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Bartlesville Public Schools

Posted: May 14, 2019 12:22 PMUpdated: May 14, 2019 12:22 PM

BHS Staff Inform Public About Vaping Policy, More

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Garrett Giles

Parents, district staff, and community members attend public presentations on students and vaping at Bartlesville High School.

Safe and Healthy Schools Coordinator Kerry Ickleberry and BHS Assistant Principal Michael Harp said they gave the presentations to raise awareness. 

Harp said that while this is a national issue, they are seeing this become a problem in Bartlesville. He said has been an issue at BHS and at Central and Madison Middle Schools. They are even seeing some issues with kids coming to the middle schools from the elementary level that are vaping.

Both Harp and Ickleberry said that legislation has caught up with school policy in Oklahoma. Governor Kevin Stitt signed Owasso Senator J.J. Dossett’s anti-vaping bill on Monday, April 16th.

Ickleberry added that the Bartlesville Public Schools has always been a tobacco and nicotine free campus.

She said the policy was set a few years ago when adults attempted to vape at a sporting event at BHS.

After conducting an interim study last fall, Owasso’s Senator J.J. Dossett filed legislation for the 2019 session that would extend tobacco product bans through the Tobacco-Free Schools Act to vaping.

Dossett says under Senate Bill 33, the Tobacco-Free Schools Act, which bans tobacco products in all forms, would extended the ban to vapor products, including the noncombustible devices as well as the cartridges whether or not they contain nicotine.

In addition to the harm nicotine can cause to children and teens, Dossett says there are other chemicals in the aerosol from e-cigarettes that are also alarming.  Diacetyl, which is used in flavoring vaping products, has been linked to an irreversible and serious lung condition called obliterative bronchiolitis. The aerosol also contains other chemicals and heavy metals.  Further studies are being conducted to determine the impact of these materials on the user and for those exposed to secondhand vapors.

He says when they had their interim study on vaping, he heard from educators, administrators and parents who were very concerned about how pervasive it’s become on school property. Kids, Dossett says, think it’s safe for them to use, when the study they performed says otherwise. With all these serious health concerns, Dossett says it just makes sense to extend the school tobacco ban to vaping.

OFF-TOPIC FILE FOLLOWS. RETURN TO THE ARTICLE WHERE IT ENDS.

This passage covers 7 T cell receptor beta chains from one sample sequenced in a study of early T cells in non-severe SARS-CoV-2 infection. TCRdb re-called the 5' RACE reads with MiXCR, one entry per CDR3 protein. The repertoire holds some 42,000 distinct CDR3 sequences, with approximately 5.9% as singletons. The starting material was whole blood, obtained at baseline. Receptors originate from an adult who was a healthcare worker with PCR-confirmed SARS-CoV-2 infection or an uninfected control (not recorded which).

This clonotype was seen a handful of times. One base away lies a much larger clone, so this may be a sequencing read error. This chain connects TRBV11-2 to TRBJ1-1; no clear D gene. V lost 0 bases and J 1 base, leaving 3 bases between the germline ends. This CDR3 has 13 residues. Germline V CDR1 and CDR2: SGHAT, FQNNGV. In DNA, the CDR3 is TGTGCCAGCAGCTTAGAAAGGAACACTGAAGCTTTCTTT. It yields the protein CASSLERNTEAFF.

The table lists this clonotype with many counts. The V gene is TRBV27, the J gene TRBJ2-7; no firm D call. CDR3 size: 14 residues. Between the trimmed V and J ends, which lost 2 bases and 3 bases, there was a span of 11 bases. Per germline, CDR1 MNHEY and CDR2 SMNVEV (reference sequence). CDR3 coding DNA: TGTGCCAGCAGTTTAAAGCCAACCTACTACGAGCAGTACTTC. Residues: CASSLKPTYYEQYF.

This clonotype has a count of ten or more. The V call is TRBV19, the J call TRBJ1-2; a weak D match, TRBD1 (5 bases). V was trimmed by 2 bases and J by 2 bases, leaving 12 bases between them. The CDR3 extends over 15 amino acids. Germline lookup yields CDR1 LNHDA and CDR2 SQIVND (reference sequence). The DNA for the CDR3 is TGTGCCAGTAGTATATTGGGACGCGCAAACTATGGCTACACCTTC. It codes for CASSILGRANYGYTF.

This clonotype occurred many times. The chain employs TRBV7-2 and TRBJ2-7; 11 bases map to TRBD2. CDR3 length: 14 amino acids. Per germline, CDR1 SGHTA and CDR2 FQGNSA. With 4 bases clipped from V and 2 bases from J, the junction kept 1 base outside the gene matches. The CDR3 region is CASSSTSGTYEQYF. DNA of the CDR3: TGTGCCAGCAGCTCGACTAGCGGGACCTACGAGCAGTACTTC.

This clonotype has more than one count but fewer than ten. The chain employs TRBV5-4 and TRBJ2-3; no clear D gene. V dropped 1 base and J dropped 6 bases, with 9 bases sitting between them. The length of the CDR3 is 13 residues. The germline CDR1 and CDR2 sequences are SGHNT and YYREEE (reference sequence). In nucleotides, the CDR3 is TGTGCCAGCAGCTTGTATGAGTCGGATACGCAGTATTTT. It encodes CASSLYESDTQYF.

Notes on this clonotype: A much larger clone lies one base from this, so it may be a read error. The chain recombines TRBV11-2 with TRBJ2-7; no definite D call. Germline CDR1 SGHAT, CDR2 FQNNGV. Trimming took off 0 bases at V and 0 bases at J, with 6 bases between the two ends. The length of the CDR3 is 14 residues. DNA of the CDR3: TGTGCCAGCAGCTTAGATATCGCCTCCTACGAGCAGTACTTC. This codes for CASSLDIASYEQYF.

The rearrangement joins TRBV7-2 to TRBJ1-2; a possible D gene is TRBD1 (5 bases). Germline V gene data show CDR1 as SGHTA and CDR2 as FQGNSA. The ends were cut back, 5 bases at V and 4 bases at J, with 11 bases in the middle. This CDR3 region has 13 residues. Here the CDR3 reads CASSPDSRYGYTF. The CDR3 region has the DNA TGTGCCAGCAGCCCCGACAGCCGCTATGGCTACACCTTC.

Sen. Dossett says if you look at the studies coming out from the Federal Drug Administration and the U.S. Surgeon General’s office, there is clear evidence that vaping is harmful to adolescents. The studies show that it gets kids addicted to nicotine which can harm their still-developing brains.  That, Dossett says, is a fact that nicotine can affect decision making and impulse control.

Dossett believes his bill will close the vaping loophole so these products cannot be used in schools.

Assistant Principal Harp said they biggest challege they face is figuring out what the devices look light. He said they tend to look like a computer mouse or a flash drive for a computer

That can prove to be confusing as students can get by without staff knowing that what they possess is actually an e-cigarette/vaping device. Harp said for awhile at BHS, they were noticing students bring vapong devices every month. The devices, he said, looked different every time.

Ickleberry and Harp said planning for additional presentation dates is underway. They want to let parents and the general public know about the devices that are out there, how they are being advertised to children and the low costs for these products.

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